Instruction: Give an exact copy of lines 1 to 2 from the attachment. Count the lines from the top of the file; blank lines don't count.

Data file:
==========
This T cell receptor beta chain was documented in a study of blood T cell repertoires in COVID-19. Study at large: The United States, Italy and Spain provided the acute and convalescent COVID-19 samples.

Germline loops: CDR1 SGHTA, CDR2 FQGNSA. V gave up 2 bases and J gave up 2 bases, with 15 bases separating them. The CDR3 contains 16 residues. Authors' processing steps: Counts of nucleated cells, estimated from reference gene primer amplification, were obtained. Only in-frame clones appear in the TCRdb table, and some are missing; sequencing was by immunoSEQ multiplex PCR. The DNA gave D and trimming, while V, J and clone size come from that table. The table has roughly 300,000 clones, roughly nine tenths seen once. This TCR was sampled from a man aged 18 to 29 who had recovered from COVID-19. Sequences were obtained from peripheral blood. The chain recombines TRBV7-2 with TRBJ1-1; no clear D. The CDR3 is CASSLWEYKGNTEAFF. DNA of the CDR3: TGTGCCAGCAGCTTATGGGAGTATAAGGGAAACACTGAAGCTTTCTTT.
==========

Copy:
This T cell receptor beta chain was documented in a study of blood T cell repertoires in COVID-19. Study at large: The United States, Italy and Spain provided the acute and convalescent COVID-19 samples.

Germline loops: CDR1 SGHTA, CDR2 FQGNSA. V gave up 2 bases and J gave up 2 bases, with 15 bases separating them. The CDR3 contains 16 residues. Authors' processing steps: Counts of nucleated cells, estimated from reference gene primer amplification, were obtained. Only in-frame clones appear in the TCRdb table, and some are missing; sequencing was by immunoSEQ multiplex PCR. The DNA gave D and trimming, while V, J and clone size come from that table. The table has roughly 300,000 clones, roughly nine tenths seen once. This TCR was sampled from a man aged 18 to 29 who had recovered from COVID-19. Sequences were obtained from peripheral blood. The chain recombines TRBV7-2 with TRBJ1-1; no clear D. The CDR3 is CASSLWEYKGNTEAFF. DNA of the CDR3: TGTGCCAGCAGCTTATGGGAGTATAAGGGAAACACTGAAGCTTTCTTT.